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Myanmar's Construction on the Coco Islands: Why India and Japan Need to Worry

Democracies must object to Myanmar's cavalier attitude before China gains a foothold in this strategic location on the Coco Islands.



Chinese Foreign Minister Wang Yi and Myanmar's former Foreign Minister Wunna Maung Lwin on April 1, 2022. (© Chinese Ministry of Foreign Affairs)

Myanmar's recent constructions on Great Coco Island (part of the Coco Islands) present a big challenge to India's policy planners. Great Coco Island is very close to India's Andaman and Nicobar chain of islands. 

A newly published report by the London-based think-tank Chatham House show "two new hangars, a new causeway and a residential bloc, along with a freshly lengthened 2,300-metre runway and radar station" on Great Coco Island. 

All these could allow military aircraft to land and the military junta (or the Tatmadaw) to spy on Indian military activity in the area. The military junta has been very proactive lately, with the bombing of villages very close to the border with India.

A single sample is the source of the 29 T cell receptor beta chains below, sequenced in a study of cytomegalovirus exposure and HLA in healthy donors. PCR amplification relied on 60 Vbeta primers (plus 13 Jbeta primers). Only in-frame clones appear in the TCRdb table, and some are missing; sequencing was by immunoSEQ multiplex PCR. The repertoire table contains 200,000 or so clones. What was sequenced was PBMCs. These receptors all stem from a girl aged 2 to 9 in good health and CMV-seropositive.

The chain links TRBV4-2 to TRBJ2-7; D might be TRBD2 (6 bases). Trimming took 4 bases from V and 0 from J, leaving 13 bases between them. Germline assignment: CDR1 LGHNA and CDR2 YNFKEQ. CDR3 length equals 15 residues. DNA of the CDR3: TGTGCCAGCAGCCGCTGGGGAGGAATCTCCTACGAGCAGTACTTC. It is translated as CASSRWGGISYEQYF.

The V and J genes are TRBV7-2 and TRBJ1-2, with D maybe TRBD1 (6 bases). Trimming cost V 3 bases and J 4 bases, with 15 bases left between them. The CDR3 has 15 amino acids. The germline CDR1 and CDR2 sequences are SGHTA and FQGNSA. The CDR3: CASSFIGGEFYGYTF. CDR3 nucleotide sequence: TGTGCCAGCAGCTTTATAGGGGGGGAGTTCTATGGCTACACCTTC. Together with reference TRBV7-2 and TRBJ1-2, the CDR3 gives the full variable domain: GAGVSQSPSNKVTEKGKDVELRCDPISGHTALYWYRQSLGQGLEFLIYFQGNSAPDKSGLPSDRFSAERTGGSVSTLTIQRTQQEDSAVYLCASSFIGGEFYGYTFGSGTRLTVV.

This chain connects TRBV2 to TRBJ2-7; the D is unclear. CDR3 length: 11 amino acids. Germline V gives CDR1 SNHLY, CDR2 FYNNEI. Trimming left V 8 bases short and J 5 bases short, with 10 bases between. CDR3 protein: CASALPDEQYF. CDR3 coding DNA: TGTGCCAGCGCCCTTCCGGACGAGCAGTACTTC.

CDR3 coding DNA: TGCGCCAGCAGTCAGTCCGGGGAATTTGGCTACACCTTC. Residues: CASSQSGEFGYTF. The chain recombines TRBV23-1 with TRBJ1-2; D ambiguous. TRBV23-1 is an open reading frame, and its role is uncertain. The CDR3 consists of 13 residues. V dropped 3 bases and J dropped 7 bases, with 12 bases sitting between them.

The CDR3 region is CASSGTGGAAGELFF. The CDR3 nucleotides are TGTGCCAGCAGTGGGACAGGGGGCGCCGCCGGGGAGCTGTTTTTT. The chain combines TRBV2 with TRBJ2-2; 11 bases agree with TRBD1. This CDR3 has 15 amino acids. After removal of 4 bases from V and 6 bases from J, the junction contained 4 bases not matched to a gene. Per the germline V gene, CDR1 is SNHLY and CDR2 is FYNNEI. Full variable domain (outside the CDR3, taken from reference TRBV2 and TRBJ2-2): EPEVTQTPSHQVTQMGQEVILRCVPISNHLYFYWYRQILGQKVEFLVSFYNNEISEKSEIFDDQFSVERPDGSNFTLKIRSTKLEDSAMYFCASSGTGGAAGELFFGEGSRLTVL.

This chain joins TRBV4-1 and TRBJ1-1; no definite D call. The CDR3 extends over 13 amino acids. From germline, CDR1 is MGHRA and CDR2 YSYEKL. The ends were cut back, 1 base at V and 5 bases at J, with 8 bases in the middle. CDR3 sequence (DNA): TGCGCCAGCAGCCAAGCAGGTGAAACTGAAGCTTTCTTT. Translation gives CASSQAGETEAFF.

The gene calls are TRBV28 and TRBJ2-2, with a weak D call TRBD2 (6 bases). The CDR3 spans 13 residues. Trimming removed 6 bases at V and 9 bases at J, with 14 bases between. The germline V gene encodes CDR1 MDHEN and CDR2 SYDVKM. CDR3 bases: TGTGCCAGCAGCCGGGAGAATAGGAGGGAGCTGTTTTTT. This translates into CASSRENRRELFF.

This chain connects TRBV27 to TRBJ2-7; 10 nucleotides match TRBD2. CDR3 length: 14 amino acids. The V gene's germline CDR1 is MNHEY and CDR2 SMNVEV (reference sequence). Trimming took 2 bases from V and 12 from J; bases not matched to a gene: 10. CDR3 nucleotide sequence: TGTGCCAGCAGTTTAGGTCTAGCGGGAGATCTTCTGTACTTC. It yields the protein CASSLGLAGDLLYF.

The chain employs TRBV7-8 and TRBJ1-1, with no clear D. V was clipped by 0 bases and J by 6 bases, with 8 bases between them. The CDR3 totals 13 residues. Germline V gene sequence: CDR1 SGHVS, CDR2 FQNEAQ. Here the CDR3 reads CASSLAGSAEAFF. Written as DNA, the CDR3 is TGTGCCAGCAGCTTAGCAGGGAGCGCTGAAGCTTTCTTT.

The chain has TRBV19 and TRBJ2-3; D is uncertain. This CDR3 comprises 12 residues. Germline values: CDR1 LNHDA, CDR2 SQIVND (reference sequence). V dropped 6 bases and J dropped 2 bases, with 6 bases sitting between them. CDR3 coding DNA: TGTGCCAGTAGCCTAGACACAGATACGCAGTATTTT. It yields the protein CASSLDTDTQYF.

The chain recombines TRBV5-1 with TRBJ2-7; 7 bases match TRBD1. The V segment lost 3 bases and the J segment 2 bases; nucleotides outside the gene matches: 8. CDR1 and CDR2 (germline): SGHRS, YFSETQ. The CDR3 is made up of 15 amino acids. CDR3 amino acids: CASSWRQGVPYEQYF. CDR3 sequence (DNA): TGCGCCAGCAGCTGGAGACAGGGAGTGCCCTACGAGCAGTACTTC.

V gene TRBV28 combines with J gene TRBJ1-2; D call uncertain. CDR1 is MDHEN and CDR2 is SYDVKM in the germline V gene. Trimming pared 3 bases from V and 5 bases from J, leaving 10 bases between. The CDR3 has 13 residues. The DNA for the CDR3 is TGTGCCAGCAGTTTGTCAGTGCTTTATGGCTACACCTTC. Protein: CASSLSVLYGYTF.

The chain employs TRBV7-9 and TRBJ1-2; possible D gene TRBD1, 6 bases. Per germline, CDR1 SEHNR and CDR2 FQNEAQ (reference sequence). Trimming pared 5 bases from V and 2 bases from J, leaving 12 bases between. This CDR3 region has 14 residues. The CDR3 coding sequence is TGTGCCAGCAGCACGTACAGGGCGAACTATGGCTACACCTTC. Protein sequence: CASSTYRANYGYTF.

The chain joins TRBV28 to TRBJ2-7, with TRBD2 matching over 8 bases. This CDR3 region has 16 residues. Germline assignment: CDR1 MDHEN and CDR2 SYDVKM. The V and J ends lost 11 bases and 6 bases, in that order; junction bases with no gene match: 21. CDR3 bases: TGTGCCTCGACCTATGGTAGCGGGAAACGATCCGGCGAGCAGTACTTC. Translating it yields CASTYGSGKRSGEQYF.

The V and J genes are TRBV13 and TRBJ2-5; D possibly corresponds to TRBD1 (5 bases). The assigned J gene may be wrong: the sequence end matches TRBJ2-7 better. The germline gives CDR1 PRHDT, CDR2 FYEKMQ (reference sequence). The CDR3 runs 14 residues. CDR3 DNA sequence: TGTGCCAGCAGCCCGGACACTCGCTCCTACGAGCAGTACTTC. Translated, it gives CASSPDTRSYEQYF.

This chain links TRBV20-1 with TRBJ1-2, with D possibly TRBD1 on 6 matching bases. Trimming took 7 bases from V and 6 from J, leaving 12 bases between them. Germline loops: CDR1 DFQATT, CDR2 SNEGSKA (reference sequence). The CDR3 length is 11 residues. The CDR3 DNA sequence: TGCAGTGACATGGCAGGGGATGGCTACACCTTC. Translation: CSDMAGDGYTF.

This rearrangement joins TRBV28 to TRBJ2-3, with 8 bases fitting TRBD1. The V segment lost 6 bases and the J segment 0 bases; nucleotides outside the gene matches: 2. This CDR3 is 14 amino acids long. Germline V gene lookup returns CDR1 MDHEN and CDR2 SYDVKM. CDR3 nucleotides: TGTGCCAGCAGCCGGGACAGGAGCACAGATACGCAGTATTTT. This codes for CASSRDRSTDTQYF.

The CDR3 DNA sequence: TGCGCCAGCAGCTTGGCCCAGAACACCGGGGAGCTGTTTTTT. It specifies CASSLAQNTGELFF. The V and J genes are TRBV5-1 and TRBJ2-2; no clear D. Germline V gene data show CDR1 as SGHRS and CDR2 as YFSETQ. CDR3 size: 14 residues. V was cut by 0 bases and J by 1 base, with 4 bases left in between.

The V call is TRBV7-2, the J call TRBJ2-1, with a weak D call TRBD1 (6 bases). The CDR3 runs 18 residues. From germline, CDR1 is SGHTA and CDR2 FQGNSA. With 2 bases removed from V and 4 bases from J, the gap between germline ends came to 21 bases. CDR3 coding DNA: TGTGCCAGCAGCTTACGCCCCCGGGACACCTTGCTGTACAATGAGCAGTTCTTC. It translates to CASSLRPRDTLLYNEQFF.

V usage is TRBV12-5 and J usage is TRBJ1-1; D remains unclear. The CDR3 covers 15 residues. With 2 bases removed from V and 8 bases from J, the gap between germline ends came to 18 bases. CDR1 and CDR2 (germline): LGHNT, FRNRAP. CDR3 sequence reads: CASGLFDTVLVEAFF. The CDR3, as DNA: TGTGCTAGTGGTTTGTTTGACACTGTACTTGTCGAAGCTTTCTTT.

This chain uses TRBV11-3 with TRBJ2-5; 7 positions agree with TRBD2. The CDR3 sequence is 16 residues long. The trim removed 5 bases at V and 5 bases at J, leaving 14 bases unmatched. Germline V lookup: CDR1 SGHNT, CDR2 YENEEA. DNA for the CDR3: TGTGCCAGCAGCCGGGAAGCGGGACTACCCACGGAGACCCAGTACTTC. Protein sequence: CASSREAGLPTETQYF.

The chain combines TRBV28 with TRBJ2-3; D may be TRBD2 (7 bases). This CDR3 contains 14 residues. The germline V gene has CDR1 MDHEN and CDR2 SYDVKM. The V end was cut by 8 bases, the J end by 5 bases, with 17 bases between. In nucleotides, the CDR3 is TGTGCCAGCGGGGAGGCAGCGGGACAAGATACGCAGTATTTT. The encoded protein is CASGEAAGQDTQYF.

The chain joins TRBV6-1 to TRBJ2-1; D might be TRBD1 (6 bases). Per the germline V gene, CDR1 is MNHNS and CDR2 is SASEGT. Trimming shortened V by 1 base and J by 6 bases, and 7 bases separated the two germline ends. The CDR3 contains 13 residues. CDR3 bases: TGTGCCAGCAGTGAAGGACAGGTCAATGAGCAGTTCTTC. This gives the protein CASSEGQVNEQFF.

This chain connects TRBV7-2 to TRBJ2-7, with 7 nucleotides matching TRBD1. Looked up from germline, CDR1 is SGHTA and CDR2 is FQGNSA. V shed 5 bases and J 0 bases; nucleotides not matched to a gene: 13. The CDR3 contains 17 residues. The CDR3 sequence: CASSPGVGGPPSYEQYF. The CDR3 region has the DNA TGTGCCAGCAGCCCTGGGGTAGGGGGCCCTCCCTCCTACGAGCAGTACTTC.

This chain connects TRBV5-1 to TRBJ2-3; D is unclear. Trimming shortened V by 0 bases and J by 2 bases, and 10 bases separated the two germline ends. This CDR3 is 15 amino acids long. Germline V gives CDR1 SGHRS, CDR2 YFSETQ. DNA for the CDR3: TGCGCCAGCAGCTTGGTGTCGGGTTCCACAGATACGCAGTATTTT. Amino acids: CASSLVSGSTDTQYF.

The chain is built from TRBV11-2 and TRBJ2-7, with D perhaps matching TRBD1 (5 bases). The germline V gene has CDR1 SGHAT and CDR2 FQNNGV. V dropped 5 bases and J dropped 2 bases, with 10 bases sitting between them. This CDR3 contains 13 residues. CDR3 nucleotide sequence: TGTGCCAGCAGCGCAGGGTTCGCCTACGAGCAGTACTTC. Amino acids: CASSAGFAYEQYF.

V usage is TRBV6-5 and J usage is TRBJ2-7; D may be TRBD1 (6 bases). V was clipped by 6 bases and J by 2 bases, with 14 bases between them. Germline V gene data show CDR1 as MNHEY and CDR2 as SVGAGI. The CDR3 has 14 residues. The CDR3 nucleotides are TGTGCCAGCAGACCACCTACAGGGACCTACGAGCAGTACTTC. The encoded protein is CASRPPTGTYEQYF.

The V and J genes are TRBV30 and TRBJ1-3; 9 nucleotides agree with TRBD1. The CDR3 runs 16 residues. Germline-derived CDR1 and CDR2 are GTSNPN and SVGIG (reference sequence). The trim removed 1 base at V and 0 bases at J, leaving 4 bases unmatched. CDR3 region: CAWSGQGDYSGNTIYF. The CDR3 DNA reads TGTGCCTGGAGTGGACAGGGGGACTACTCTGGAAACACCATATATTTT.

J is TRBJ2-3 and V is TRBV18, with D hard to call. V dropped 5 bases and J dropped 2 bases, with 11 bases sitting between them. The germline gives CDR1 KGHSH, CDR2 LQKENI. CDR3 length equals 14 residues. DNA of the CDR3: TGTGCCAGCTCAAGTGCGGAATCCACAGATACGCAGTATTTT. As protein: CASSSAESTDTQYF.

For some time now, these islands have been a source of great conjecture among the strategic community. In the early 1990s, it was thought that the Chinese had established a listening post on the island, though the news could never be confirmed.

These recent satellite images clearly show that Myanmar could soon be able to conduct surveillance operations from Great Coco Island. It only lies 55 km (34 miles) north of India's strategic Andaman and Nicobar Islands. 

The Lure of Chinese Cash

In addition, the Indian Space Research Organization (ISRO) regularly conducts satellite and missile tests from Chandipur-on-sea and from Sriharikota. Both are close to the Coco Islands. The bigger worry would be if Beijing were to make use of the intelligence acquired from surveillance flights from Great Coco Island in return for pumping desperately needed cash into Myanmar's crumbling economy.

India's Andaman and Nicobar chain of islands lies at the entrance to the strategically crucial Strait of Malacca. It is estimated that every year, approximately 90,000 ships pass through the narrow sea lanes of the Malacca Strait. And these ships account for an estimated 40% of global trade. 


In addition, it is important for India's "Act-East Policy," which aims at forging closer bonds between India and countries in Southeast Asia and East Asia

In 2018, Indian Prime Minister Narendra Modi gave an address at the Shangri-La Dialogue in Singapore. He noted that "oceans had an important place in Indian thinking since pre-Vedic times. Thousands of years ago, the Indus Valley Civilisation as well as the Indian peninsula had maritime trade. Oceans and Varuna — the Lord of all Waters — find a prominent place in the world's oldest books — the Vedas."

Coco Islands
Great Coco airfield and surrounding facilities. (© Google Earth)

Why is it Worrisome for Japan?